The name sums up the ethos: 80 percent of all the ingredients it serves in its meals are grown, raised or caught within a radius of 80 km from the front door.

It’s a boutique bar that dispenses not wine or draft beer but shots of premium fruit vinegar.

In the evening, the mosquitoes and other bugs make the outdoor tables less enjoyable. But for lunch or a leisurely afternoon tea (as we extolled in this column), it would be hard to find a finer or more stylish spot than this.

Housed in a glass-fronted terrace that always catches the sun nicely, the Cafe d’Art also boasts several outdoor tables with secluded garden views. The set-lunch menu (from ¥1,050) is always attractive and tasty.

The tea canisters on the shelves of the ground-floor retail store barely hint at the sheer number of teas stocked here. There are hundreds listed in the catalog, many of them exclusive, handpicked, single-estate, first-flush varieties. All are available for you to choose from ...

There are dainty meat pies; BLT toasted sandwiches; salade nicoise and a pasta of the day — spaghetti puttanesca was the offering when we dropped in.

The food menu covers an enterprising range, from contemporary continental salads — ratatouille and couscous; zucchini and pecorino; a beautiful mix of beet, red onion and feta cheese — to American deli staples, such as meat loaf or Reuben sandwiches, and homegrown Japanese favorites ...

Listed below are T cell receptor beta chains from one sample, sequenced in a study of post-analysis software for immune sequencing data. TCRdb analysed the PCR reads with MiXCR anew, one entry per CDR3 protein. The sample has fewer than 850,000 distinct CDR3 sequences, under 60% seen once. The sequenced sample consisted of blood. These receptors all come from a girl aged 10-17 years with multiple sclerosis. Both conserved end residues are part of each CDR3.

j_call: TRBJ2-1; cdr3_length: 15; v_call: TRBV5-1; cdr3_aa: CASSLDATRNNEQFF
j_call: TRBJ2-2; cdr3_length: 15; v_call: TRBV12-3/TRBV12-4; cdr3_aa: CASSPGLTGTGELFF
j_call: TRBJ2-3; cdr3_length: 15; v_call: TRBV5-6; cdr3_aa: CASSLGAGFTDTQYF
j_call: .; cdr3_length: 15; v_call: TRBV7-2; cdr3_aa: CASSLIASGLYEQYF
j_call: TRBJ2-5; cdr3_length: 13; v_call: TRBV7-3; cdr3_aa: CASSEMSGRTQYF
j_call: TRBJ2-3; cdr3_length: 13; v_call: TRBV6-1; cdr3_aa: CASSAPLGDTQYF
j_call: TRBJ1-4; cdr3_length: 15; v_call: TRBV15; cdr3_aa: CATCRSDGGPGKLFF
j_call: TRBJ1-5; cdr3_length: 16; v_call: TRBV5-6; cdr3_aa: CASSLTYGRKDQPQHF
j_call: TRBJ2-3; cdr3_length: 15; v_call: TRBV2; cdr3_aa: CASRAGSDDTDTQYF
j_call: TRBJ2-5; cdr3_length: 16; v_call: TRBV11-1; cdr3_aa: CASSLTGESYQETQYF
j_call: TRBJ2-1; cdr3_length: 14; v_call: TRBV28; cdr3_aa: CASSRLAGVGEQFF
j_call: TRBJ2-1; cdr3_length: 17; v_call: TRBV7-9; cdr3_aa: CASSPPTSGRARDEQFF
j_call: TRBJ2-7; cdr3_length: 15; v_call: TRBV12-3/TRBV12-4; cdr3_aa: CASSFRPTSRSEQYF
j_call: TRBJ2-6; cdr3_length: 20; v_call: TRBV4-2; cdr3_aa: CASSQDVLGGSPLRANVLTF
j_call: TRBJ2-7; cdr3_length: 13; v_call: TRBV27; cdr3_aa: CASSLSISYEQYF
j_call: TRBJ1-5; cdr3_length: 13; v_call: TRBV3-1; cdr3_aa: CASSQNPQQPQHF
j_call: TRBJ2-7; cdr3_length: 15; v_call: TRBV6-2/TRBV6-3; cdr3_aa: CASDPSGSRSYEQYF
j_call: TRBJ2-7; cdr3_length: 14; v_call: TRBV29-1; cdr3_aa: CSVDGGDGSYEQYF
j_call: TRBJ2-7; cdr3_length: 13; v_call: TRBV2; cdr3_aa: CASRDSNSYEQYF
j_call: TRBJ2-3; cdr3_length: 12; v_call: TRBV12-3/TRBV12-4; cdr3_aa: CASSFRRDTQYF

Keats is not a vegetarian restaurant — there are several fish and meat dishes each day — though nonmeat-eaters and vegans will feel at home. It follows the macrobiotic ethos of shunning artificial additives and refined sugars, and incorporating very little dairy food. That ...

Pancakes; muffins, eggs scrambled or sunny side up, with a great choice of trimmings; and, for the seriously famished, a Power Breakfast that means what it says: two eggs with country sausage, crispy bacon, grilled tomato, mashed potato, various veggies and cheese — all ...

Such is the enlightened policy of Fuglen, the newly opened Tokyo offshoot of one of Oslo’s coolest coffee shops. It’s in the back streets of Tomigaya, Shibuya Ward, on the site of the short-lived but equally stylish Koz Cafe. Not that you’d recognize it ...

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